The 20th century’s most significant poet, essayist, dramatist, and literary critic was Thomas Stearns Eliot (1888–1965). He is considered to be among the most important writers of modernist literature. Eliot had a significant role in the growth of modernist literature. Numerous well-known modernist writers were given a forum by the prestigious literary monthly “The Criterion,” which he co-founded and edited.
Tradition And The Individual Talent
“T.S. Eliot’s 1919 essay “Tradition and the Individual Talent” is a foundational piece of literary criticism that summarises Eliot’s views on the nature of creation, the interplay between tradition and invention, and the poet’s place in the creative process. Eliot challenges the Romantic idea that a poet is a lone genius who expresses their deepest thoughts and emotions in this essay. Rather, he puts forth a more nuanced theory of artistic production that highlights the poet’s relationship to a larger literary and cultural heritage.
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1. The Concept Of Tradition
According to Eliot, every new piece of art is produced within the framework of an established literary tradition. The collective wisdom, methods, and creative forms that have been handed down through the generations of authors make up this tradition. According to Eliot, the artist is actually greatly impacted by this tradition rather than existing outside of it.
2. The Poet’s Function
Eliot argues that a poet is more than just a person expressing their own feelings and experiences. Rather, the poet acts as a conduit for the renewal and extension of literary tradition. The poet’s job is to interact with the corpus of current literature and provide something fresh and worthwhile to it.
Elliot presents the idea of “impersonality” in the artistic process. According to him, the poet ought to make an effort to keep their own identity and feelings out of the poetry. That is to say, the poetry should have its own voice and emotional resonance apart from the poet’s own experiences, not that the poet is not present in the work.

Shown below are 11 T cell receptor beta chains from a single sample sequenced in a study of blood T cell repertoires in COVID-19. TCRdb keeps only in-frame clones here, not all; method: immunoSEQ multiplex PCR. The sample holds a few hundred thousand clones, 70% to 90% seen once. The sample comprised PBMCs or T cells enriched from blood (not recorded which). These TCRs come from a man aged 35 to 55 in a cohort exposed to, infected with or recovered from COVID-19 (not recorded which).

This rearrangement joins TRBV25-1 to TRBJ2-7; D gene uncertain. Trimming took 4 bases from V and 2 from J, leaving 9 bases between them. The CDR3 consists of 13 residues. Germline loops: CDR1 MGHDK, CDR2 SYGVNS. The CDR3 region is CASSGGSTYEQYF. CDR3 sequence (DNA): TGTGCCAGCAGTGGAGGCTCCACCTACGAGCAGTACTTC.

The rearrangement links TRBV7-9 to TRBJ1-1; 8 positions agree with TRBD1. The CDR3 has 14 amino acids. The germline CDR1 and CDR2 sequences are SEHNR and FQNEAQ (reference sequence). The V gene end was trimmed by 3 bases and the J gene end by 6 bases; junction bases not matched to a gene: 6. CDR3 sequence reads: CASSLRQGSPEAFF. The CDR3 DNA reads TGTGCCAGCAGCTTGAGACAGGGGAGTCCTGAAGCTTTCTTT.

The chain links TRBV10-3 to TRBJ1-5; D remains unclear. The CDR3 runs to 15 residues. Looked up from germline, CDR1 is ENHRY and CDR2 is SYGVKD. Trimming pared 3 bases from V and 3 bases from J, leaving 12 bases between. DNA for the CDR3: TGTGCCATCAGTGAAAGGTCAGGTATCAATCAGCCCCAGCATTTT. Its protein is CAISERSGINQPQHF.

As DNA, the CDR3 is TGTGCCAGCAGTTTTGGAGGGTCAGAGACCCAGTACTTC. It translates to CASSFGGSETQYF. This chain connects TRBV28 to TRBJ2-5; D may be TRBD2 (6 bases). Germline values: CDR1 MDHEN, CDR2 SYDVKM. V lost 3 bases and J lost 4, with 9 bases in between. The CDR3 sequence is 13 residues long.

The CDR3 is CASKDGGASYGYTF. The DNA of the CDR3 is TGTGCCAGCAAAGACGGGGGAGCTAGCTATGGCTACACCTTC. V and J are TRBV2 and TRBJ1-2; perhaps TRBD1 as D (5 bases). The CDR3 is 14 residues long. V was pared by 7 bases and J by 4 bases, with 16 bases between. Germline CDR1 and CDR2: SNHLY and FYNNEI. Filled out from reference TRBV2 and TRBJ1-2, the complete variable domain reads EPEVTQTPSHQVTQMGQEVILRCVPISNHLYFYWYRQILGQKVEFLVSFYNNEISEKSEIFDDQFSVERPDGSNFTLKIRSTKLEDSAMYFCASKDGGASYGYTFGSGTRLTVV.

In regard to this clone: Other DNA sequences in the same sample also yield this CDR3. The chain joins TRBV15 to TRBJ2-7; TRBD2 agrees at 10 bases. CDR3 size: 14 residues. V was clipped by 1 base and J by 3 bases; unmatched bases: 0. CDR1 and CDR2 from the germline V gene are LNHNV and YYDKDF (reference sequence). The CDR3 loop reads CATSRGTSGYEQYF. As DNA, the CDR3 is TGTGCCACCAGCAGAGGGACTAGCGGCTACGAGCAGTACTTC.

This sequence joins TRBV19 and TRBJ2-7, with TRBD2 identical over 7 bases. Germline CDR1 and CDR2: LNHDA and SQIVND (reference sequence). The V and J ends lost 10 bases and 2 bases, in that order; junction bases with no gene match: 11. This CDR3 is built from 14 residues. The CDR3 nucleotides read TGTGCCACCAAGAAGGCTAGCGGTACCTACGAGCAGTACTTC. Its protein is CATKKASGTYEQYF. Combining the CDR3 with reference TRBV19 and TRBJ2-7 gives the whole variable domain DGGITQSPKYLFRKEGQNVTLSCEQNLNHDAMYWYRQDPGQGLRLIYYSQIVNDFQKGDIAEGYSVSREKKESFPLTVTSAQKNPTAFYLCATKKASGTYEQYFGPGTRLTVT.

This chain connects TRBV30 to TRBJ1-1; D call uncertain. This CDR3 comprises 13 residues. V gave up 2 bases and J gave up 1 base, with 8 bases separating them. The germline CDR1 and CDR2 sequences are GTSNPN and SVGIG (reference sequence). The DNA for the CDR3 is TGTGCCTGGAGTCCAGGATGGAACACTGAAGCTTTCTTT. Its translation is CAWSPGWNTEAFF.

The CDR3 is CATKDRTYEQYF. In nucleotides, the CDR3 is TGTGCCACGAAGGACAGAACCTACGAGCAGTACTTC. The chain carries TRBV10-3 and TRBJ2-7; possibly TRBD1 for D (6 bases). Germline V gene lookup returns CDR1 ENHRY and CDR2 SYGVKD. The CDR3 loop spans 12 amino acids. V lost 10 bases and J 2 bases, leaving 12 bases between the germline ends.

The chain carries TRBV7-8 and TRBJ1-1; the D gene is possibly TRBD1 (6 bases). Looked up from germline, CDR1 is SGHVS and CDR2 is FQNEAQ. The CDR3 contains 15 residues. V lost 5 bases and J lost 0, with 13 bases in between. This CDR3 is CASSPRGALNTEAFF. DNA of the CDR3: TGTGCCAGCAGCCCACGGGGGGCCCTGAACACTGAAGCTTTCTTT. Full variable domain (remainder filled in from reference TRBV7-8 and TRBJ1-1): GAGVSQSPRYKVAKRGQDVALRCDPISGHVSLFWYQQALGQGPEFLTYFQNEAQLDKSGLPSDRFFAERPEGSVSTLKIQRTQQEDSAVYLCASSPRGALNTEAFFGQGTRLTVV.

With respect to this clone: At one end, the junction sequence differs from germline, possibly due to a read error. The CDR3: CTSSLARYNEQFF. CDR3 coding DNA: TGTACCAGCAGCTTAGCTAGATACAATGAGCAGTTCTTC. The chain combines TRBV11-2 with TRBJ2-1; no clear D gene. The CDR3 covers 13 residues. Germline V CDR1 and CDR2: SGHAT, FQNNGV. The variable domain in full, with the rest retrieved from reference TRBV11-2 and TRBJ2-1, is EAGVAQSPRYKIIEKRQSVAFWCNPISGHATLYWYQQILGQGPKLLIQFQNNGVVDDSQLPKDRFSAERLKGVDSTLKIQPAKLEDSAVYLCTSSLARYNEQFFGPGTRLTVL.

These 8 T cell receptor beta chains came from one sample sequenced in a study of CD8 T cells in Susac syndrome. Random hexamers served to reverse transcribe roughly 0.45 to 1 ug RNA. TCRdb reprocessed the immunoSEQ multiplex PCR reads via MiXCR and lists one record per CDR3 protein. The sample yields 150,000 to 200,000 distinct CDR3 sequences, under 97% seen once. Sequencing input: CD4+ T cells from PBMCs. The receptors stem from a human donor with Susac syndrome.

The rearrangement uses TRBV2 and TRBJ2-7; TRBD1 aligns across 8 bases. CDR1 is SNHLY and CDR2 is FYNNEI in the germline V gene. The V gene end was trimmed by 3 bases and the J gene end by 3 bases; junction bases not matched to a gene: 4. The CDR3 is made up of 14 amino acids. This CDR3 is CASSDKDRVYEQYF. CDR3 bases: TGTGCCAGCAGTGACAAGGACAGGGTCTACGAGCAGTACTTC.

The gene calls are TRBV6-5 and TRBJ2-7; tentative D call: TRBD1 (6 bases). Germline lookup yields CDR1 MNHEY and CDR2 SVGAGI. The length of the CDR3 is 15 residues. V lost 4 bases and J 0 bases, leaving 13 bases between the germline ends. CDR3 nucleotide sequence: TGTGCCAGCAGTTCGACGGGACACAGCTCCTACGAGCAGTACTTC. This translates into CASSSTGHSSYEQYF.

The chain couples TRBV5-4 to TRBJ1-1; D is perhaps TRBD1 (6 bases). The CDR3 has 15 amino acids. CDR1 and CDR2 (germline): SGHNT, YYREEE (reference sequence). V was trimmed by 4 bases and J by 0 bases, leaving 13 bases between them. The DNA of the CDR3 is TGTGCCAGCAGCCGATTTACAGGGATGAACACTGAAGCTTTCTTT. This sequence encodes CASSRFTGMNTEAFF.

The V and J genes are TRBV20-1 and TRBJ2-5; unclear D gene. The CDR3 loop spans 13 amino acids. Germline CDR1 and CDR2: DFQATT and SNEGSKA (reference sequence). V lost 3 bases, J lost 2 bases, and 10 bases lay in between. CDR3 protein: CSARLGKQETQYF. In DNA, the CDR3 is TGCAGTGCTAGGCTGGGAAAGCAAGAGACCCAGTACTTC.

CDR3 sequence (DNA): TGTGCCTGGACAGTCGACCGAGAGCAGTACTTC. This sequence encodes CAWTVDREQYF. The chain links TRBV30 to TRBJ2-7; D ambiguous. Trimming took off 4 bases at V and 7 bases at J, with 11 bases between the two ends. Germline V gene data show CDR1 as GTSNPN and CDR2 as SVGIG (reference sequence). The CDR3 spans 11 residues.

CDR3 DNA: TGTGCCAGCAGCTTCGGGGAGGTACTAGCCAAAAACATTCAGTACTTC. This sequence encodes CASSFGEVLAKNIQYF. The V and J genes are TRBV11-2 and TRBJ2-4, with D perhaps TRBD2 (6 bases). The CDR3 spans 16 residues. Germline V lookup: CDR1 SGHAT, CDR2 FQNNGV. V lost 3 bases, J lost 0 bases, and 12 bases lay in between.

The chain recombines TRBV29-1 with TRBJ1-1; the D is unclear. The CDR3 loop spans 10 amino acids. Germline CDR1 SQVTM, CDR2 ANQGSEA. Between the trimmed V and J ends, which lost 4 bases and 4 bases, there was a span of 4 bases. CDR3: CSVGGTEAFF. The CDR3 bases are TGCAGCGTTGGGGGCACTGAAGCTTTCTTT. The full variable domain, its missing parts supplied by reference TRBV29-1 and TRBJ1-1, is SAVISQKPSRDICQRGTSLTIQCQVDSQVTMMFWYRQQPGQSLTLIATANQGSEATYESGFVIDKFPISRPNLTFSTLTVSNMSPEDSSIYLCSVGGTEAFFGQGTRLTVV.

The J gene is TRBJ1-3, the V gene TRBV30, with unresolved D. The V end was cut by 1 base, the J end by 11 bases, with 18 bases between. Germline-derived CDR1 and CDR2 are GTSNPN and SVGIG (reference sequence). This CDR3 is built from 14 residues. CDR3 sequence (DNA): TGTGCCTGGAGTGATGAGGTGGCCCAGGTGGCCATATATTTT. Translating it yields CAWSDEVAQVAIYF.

4. The Importance of Objectivity
According to Eliot, a poet should be somewhat objective in order to be able to look at their own feelings and experiences with some distance. Because of this impartiality, the poet is able to convey feelings in a way that readers will find more relatable and universal.
5. The Process of Creativity as an Unending Rebirth
Eliot compares the act of creating to a never-ending process of rebirth and regeneration. He says that in order to keep the tradition alive, poets need to interact with the past, change it, and add something fresh.
6. The Function of Criticism in Interpreting Literature
According to Eliot, criticism is essential to comprehending and appreciating literature. He highlights the significance of evaluating literary works according to their individual qualities as well as in relation to the greater literary canon.
7. The Meaningful Correlation
Though Eliot’s notion of the “objective correlative” (addressed in his later work) is not specifically acknowledged in this article, it is consistent with the views he presents in “Tradition and the Individual Talent.” A collection of elements—items, settings, or occasions—that are intended to elicit a certain emotional reaction from the reader is referred to as the objective correlative in literary works.
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What I Mean….
T.S. Eliot’s appreciation of literature and his conviction in the interdependence of tradition and culture is reflected in his literary criticism. In the discipline of literary studies, his views have continued to have an impact on how researchers approach the examination and interpretation of literary works.